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Telehealth for some


For all of telehealth’s pandemic-era progress, there is still a broad swath of the U.S. population it has largely failed to reach: the 57 million residents in rural areas. “For anyone concerned with ensuring health care for all, it’s areas with significant rural populations that absolutely have to figure this out,” InOn Health’s Kaakpema Yelpaala told Erin. In a new story, Erin reports on the litany of obstacles they face, from a lack of broadband to confusing reimbursement rules. Still, some companies including Teladoc and Eko are making inroads with creative solutions, like turning school nurses’ offices into telehealth hubs. Read the piece.

Apple Heart Study looks past A-fib

Researchers continue to sift through data from the Apple Heart Study for signs that the Apple Watch’s sensors can be used to reliably detect heart problems. A new study sponsored by the Cupertino company details how the Watch’s irregular pulse notification may indicate some form of cardiac arrhythmia, even if it’s not atrial fibrillation. In the original study, researchers collected ECG patch data from 450 people who were notified, 34% of whom were found to have A-fib. The fresh analysis of the remaining 297 people found 40%, had some other form of arrhythmia. Marco Perez, a study co-author from the Stanford Center for Clinical Research, told STAT “if you get one of these notifications, then I think you kind of have to take it seriously, because many times, yes, you won’t find A-fib, but even when you don’t find A-fib, you’re going to find something that may have a clinical consequence.”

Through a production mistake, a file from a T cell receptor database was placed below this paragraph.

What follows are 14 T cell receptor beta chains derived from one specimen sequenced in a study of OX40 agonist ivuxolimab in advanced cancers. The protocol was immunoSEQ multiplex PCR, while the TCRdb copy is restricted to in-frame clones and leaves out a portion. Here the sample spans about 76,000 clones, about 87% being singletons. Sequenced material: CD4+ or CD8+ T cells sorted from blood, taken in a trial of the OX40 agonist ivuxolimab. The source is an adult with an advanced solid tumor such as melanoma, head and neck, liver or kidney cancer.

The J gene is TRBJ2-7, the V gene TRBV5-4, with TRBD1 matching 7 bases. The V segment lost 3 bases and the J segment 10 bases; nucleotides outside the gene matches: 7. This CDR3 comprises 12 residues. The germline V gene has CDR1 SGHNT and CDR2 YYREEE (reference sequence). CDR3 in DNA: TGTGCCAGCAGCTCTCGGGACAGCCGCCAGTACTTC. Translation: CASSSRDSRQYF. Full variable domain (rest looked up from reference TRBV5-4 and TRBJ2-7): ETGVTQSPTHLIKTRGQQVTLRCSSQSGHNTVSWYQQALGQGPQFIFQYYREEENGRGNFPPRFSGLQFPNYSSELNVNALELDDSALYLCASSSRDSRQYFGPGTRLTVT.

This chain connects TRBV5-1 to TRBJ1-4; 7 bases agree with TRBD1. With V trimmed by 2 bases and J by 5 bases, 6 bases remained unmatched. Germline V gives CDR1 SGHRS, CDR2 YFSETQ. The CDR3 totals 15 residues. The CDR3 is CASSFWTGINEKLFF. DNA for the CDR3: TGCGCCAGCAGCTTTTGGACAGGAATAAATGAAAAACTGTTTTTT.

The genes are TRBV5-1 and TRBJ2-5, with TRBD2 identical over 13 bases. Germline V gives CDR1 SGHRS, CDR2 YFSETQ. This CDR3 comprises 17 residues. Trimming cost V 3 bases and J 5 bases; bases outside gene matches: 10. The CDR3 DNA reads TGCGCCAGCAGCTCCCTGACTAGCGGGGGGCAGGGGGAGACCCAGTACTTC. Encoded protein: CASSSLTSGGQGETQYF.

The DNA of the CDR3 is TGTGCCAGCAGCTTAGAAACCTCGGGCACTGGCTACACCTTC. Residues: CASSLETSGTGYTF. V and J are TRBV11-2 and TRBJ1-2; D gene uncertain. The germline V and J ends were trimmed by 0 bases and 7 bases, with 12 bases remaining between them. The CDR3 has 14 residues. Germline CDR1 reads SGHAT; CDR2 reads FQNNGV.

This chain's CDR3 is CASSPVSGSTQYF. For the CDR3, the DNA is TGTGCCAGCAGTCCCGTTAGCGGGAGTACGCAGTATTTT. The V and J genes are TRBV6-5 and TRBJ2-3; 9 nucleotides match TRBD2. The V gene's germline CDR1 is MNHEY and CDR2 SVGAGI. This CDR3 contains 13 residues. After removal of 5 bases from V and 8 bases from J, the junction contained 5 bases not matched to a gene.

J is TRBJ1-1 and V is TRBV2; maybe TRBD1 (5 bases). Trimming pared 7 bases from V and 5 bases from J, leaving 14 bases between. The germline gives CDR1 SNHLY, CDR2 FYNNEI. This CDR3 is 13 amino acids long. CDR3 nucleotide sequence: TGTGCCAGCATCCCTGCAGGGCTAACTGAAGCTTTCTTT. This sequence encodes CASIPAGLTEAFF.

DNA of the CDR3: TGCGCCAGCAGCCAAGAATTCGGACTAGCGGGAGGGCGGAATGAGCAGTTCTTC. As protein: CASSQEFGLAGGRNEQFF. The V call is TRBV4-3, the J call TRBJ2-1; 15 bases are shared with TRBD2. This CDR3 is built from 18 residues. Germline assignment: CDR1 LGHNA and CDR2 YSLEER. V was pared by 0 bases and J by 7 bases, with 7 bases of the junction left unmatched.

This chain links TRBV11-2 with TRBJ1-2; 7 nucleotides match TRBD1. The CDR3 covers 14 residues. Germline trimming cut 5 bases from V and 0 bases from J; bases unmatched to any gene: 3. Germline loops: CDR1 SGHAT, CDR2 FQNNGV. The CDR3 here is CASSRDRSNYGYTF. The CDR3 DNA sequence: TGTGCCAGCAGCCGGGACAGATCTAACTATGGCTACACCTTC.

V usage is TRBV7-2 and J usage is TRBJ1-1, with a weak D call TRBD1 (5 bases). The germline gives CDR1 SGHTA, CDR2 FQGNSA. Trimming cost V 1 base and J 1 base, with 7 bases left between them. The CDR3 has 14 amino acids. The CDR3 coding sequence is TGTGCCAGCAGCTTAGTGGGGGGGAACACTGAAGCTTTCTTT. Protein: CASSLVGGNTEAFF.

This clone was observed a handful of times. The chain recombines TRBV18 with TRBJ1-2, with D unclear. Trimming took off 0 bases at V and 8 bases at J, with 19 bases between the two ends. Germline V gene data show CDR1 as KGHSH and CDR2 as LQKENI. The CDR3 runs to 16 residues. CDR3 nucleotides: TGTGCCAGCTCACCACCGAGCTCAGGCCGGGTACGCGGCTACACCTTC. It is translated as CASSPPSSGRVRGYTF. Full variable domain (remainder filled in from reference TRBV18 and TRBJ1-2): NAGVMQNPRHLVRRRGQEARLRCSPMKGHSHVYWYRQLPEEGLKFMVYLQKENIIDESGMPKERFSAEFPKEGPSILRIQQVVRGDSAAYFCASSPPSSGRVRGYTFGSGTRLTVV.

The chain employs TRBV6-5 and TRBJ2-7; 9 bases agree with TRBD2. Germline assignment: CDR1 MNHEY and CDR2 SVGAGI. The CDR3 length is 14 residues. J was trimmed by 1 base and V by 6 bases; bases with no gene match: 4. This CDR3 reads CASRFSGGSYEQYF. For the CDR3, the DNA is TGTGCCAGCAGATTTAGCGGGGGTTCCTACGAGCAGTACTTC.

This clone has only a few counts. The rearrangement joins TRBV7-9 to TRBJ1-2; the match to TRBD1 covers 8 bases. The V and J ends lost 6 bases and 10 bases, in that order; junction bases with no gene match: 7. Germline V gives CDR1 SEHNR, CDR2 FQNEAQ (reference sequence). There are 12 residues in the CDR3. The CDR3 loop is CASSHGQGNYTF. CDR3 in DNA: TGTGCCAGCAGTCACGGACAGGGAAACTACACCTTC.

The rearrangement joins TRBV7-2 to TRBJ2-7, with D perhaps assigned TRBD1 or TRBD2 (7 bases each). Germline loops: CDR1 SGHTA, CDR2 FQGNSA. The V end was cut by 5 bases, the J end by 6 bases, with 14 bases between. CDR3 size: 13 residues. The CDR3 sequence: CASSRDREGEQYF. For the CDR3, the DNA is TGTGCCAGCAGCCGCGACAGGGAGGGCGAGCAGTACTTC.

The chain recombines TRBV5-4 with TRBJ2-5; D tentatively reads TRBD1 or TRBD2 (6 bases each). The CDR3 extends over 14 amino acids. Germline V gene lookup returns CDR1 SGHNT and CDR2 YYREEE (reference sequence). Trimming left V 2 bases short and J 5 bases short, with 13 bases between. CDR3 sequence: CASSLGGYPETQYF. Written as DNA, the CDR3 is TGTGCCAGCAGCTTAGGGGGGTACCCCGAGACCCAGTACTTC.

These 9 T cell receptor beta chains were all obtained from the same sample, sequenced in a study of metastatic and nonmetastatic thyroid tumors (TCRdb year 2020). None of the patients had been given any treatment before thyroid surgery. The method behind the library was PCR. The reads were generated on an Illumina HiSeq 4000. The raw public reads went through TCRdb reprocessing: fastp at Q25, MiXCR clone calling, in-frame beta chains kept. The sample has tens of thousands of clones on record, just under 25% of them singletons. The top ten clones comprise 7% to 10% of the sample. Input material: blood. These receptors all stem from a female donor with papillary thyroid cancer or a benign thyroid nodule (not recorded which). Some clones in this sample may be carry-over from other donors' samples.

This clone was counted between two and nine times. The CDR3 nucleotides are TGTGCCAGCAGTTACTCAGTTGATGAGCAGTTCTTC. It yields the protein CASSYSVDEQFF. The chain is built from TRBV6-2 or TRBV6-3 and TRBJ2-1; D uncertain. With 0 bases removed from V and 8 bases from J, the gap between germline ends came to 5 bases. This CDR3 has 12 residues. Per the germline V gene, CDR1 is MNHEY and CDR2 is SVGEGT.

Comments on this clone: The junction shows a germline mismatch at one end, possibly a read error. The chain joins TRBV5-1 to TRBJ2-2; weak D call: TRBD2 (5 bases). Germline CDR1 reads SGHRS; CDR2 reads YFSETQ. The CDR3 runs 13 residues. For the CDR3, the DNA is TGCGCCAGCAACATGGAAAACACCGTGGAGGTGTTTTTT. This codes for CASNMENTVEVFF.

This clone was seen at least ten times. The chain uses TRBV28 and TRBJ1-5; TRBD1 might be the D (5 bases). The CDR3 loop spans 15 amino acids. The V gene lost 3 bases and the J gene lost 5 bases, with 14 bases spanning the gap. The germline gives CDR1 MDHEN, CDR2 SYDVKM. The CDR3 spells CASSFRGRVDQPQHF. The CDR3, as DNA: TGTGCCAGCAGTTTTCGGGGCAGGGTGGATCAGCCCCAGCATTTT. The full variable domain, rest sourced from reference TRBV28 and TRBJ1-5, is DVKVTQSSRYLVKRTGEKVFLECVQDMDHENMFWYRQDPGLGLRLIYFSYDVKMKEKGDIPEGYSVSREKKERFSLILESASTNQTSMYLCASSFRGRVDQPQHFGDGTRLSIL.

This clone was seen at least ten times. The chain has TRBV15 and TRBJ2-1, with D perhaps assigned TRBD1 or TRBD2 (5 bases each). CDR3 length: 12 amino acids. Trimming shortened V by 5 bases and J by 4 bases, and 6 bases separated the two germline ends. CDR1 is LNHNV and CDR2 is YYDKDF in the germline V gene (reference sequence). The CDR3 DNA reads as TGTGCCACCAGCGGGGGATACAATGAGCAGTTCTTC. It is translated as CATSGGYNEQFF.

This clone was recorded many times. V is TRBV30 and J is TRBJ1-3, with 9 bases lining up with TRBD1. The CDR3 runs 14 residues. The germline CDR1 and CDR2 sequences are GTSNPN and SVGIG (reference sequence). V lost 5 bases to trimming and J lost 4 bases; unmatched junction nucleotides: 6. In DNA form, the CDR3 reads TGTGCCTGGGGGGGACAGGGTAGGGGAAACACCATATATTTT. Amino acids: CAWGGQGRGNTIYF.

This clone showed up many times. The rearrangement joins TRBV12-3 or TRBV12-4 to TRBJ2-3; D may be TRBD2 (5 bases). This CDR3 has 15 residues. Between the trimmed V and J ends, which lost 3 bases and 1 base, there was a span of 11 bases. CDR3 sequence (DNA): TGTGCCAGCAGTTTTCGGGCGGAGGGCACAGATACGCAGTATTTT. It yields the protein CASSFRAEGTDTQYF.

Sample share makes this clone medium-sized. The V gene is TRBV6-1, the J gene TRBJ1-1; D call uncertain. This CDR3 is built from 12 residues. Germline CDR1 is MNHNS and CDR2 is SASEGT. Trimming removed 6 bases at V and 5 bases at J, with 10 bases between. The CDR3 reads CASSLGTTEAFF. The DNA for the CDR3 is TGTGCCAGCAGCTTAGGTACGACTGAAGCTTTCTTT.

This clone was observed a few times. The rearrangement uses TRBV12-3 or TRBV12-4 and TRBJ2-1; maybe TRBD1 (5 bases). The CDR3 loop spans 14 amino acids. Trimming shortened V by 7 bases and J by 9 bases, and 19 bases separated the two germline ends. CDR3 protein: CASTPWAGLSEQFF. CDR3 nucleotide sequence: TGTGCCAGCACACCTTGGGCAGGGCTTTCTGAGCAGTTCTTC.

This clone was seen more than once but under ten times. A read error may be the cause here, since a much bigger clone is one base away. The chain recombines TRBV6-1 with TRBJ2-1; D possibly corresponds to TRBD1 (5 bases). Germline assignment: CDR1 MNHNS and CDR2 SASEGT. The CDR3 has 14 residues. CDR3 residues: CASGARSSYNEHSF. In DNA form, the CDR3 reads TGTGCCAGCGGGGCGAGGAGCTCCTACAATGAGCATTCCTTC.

Smartwatches to predict cold vs. flu

A new study from researchers at Duke suggests that wearables  could help us detect the flu and the common cold in people before they start to feel symptoms. In the small study, 31 participants were inoculated with H1N1 flu and 18 with rhinovirus, or the common cold. Prediction models trained on data from wearables were able to detect exposure 24 hours before symptom onset with 92% accuracy for flu and 78% for rhinovirus. The research was conducted using a smartwatch from specialized manufacturer Empatica, so don’t expect your Fitbit to catch your flu symptoms anytime soon. Read the whole story from STAT’s Maddie Bender here.

Follow the money

  • VC firm AlleyCorp launched a new $100 million healthcare fund for early stage investments.
  • Electronic medical records mining company Elligo HealthResearch raised $135 million in a Series E funding round led by Morgan Stanley Expansion Capital and Ally Bridge with participation from Cerner and others. Some of the funds were used to acquire clinical trials platform
  • Stellar Health, maker of a healthcare workflow tool for providers, raised $60 million in Series B funding led by General AtlanticPoint72 Ventures and Primary Venture Partners also participated.
  • Virtual primary care startup Alpha Medical raised $24 million in Series B financing powered by SpringRock Ventures, former Ancestry CEO Margo Georgiadis, Samsung Next, and others.